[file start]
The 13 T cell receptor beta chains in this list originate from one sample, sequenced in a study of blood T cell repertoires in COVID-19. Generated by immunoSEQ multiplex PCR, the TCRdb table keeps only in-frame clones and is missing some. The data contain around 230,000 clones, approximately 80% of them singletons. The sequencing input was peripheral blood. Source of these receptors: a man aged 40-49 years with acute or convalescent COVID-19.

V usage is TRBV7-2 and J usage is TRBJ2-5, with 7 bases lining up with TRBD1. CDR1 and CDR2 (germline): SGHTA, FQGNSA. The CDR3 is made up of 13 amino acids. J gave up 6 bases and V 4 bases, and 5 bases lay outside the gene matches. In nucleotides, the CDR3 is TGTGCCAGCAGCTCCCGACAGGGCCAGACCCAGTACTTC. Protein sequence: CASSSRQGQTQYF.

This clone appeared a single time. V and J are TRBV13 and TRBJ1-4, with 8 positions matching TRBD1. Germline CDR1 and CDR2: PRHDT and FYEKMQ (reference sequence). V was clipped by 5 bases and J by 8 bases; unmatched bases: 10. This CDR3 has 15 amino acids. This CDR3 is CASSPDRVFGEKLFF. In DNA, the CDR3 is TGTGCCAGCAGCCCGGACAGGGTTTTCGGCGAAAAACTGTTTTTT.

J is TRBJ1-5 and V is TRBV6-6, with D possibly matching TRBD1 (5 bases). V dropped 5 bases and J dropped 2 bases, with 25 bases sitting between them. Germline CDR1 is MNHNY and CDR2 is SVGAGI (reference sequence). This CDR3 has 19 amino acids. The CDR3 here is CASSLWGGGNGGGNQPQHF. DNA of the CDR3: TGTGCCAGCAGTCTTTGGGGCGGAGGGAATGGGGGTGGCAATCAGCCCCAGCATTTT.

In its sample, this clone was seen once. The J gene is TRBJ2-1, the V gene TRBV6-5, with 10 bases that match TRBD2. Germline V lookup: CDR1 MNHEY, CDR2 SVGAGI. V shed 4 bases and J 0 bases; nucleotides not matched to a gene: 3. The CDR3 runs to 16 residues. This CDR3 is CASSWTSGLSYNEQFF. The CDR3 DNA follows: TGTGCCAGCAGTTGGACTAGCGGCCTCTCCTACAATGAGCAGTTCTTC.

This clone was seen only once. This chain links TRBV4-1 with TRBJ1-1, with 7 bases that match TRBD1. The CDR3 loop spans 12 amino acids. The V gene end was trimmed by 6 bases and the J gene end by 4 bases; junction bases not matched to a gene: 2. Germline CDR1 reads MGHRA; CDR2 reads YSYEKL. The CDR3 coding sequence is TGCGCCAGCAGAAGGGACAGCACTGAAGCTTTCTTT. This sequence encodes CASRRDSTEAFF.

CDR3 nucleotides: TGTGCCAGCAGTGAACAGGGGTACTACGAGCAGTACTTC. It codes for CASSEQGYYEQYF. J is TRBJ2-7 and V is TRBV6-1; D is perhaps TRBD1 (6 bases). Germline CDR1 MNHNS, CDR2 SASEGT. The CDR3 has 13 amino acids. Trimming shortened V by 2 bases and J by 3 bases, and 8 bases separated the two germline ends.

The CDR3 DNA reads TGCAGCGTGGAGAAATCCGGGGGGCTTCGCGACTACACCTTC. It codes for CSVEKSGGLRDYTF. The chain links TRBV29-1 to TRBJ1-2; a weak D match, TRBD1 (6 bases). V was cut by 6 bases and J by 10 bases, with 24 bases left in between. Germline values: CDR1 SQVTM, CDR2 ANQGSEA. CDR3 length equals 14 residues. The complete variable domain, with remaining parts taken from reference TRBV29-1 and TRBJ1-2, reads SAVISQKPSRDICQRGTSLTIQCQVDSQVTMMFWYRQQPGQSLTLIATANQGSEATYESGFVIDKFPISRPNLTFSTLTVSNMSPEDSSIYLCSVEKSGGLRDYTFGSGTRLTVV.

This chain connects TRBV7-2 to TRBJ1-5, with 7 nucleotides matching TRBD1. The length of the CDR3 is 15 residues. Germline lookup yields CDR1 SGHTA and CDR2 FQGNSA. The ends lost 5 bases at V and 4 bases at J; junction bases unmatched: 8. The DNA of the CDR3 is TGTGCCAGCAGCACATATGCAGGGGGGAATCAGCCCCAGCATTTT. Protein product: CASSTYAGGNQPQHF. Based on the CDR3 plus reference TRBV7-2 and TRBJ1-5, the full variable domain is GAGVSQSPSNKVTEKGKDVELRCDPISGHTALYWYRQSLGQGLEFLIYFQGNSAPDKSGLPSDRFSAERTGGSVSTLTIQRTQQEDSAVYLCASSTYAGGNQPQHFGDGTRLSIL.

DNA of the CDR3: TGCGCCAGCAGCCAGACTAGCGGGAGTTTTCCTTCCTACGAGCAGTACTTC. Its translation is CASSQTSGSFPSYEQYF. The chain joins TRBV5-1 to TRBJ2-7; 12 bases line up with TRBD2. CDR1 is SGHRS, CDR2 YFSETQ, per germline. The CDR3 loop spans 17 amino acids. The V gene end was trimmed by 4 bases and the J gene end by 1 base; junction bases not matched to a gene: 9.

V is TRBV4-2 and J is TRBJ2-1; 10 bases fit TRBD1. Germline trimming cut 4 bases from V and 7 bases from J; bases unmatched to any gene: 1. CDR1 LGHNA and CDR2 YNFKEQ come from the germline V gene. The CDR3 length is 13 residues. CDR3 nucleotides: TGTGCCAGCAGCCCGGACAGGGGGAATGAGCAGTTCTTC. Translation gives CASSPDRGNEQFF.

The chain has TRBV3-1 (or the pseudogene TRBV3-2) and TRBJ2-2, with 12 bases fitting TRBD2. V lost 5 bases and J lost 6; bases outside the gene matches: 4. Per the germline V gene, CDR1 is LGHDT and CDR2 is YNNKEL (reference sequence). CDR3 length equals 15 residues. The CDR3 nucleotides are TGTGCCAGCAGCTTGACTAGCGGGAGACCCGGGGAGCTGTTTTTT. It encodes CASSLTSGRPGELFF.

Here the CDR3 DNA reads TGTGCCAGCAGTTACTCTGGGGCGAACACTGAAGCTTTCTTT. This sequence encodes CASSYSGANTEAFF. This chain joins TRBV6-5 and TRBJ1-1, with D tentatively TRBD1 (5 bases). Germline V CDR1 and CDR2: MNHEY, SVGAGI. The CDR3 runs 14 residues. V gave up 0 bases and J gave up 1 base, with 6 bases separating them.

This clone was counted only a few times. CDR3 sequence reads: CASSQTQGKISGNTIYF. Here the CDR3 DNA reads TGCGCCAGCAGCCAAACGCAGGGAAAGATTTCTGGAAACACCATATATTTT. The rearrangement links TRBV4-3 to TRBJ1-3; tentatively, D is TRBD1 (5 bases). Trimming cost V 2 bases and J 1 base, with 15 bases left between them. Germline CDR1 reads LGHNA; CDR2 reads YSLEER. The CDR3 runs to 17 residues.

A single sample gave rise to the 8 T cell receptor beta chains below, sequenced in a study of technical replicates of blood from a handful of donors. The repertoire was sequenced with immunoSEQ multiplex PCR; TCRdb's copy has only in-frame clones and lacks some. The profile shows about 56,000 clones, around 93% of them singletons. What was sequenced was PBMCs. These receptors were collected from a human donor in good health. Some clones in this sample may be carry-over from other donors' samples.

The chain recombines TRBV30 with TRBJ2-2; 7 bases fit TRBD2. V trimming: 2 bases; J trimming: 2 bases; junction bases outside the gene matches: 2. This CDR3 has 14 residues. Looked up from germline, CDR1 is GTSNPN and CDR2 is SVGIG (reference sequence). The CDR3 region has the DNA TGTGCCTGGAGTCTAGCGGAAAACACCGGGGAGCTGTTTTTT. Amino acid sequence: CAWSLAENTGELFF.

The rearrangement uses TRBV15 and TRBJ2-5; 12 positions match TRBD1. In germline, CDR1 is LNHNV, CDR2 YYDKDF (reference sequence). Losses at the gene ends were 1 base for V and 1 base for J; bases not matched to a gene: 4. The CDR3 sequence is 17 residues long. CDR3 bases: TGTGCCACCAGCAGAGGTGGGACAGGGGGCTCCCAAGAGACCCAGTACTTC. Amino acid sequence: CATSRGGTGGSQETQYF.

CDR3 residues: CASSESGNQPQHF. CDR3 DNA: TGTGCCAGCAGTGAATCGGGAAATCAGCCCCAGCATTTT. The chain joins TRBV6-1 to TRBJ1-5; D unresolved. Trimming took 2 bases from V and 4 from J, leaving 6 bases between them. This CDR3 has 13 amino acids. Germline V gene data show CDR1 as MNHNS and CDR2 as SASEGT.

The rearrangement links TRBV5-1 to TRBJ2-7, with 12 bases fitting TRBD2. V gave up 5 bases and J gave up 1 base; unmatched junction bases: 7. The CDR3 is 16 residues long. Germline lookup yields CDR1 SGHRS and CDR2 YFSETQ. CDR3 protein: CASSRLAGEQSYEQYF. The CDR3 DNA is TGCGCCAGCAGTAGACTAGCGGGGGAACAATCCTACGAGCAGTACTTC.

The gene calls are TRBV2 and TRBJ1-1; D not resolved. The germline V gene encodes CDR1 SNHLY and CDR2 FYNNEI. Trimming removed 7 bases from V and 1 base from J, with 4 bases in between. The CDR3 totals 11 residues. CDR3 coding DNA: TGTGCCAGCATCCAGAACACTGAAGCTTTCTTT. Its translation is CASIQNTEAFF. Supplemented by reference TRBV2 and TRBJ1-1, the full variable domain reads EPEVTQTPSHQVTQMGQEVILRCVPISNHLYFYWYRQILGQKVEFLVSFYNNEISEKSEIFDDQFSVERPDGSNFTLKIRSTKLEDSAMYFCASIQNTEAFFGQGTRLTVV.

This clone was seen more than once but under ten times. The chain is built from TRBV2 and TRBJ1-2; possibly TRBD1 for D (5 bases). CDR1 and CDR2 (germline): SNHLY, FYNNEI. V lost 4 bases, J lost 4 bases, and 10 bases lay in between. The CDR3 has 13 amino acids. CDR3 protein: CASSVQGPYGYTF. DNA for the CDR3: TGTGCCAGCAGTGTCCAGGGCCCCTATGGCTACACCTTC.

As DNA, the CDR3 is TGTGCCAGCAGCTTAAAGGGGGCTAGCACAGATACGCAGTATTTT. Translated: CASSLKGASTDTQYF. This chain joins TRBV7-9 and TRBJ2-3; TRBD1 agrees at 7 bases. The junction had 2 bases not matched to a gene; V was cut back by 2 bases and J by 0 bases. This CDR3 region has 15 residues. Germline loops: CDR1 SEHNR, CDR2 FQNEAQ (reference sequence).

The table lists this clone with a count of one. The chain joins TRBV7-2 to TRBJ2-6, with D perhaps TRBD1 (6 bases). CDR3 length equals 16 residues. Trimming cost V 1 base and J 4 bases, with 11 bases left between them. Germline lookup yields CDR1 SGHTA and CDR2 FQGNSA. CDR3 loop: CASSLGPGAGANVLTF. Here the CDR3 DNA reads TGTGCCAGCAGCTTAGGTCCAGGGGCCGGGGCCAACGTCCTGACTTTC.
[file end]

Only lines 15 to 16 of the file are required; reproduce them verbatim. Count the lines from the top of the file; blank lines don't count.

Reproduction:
A single sample gave rise to the 8 T cell receptor beta chains below, sequenced in a study of technical replicates of blood from a handful of donors. The repertoire was sequenced with immunoSEQ multiplex PCR; TCRdb's copy has only in-frame clones and lacks some. The profile shows about 56,000 clones, around 93% of them singletons. What was sequenced was PBMCs. These receptors were collected from a human donor in good health. Some clones in this sample may be carry-over from other donors' samples.

The chain recombines TRBV30 with TRBJ2-2; 7 bases fit TRBD2. V trimming: 2 bases; J trimming: 2 bases; junction bases outside the gene matches: 2. This CDR3 has 14 residues. Looked up from germline, CDR1 is GTSNPN and CDR2 is SVGIG (reference sequence). The CDR3 region has the DNA TGTGCCTGGAGTCTAGCGGAAAACACCGGGGAGCTGTTTTTT. Amino acid sequence: CAWSLAENTGELFF.